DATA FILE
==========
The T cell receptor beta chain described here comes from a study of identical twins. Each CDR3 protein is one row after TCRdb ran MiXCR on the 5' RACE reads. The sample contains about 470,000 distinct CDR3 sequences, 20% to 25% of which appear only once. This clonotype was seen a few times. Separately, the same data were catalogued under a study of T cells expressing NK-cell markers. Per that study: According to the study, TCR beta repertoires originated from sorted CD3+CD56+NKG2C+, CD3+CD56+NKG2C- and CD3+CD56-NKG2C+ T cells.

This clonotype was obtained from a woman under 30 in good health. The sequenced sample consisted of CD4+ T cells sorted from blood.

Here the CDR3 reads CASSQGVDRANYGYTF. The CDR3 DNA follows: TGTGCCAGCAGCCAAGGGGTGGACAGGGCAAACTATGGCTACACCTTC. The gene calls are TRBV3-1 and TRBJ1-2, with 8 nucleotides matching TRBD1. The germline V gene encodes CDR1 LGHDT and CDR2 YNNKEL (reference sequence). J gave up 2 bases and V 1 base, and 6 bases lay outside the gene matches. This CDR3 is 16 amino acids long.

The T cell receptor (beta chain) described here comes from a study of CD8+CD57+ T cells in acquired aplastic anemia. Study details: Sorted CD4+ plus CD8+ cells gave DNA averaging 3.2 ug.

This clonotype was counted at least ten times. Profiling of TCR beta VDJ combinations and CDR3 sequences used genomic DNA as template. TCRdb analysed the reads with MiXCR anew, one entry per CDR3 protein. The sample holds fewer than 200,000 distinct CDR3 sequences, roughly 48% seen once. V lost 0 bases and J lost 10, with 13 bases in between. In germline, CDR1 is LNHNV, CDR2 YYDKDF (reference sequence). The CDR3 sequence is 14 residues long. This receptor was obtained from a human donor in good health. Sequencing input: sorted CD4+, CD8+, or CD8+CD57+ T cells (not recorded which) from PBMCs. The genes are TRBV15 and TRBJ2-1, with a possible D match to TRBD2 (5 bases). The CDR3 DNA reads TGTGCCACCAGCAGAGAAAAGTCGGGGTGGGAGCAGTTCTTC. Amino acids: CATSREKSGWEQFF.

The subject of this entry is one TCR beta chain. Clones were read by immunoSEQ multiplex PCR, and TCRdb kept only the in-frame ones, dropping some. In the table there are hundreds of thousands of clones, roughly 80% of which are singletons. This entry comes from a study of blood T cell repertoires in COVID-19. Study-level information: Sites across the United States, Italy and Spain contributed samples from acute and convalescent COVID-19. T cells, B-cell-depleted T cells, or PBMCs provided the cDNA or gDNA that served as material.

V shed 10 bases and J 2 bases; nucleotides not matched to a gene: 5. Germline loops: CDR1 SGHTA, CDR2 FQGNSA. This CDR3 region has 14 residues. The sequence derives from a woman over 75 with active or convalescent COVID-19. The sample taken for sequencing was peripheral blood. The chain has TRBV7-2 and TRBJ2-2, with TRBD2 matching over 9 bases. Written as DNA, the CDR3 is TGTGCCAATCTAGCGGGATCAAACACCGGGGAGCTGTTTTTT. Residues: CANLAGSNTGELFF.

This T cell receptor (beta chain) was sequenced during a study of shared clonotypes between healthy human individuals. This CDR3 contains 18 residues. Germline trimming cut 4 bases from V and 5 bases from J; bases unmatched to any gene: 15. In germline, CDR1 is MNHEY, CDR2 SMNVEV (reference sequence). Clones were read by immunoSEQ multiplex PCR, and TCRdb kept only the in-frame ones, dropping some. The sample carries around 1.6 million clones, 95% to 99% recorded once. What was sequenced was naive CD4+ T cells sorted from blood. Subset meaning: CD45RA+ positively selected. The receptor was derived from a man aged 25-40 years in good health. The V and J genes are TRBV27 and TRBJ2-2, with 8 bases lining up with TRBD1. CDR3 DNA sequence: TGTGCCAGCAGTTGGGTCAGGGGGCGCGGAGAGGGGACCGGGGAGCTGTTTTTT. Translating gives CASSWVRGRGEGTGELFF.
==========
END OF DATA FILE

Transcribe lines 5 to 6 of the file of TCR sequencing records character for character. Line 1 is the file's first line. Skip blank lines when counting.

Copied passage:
This clonotype was counted at least ten times. Profiling of TCR beta VDJ combinations and CDR3 sequences used genomic DNA as template. TCRdb analysed the reads with MiXCR anew, one entry per CDR3 protein. The sample holds fewer than 200,000 distinct CDR3 sequences, roughly 48% seen once. V lost 0 bases and J lost 10, with 13 bases in between. In germline, CDR1 is LNHNV, CDR2 YYDKDF (reference sequence). The CDR3 sequence is 14 residues long. This receptor was obtained from a human donor in good health. Sequencing input: sorted CD4+, CD8+, or CD8+CD57+ T cells (not recorded which) from PBMCs. The genes are TRBV15 and TRBJ2-1, with a possible D match to TRBD2 (5 bases). The CDR3 DNA reads TGTGCCACCAGCAGAGAAAAGTCGGGGTGGGAGCAGTTCTTC. Amino acids: CATSREKSGWEQFF.

The subject of this entry is one TCR beta chain. Clones were read by immunoSEQ multiplex PCR, and TCRdb kept only the in-frame ones, dropping some. In the table there are hundreds of thousands of clones, roughly 80% of which are singletons. This entry comes from a study of blood T cell repertoires in COVID-19. Study-level information: Sites across the United States, Italy and Spain contributed samples from acute and convalescent COVID-19. T cells, B-cell-depleted T cells, or PBMCs provided the cDNA or gDNA that served as material.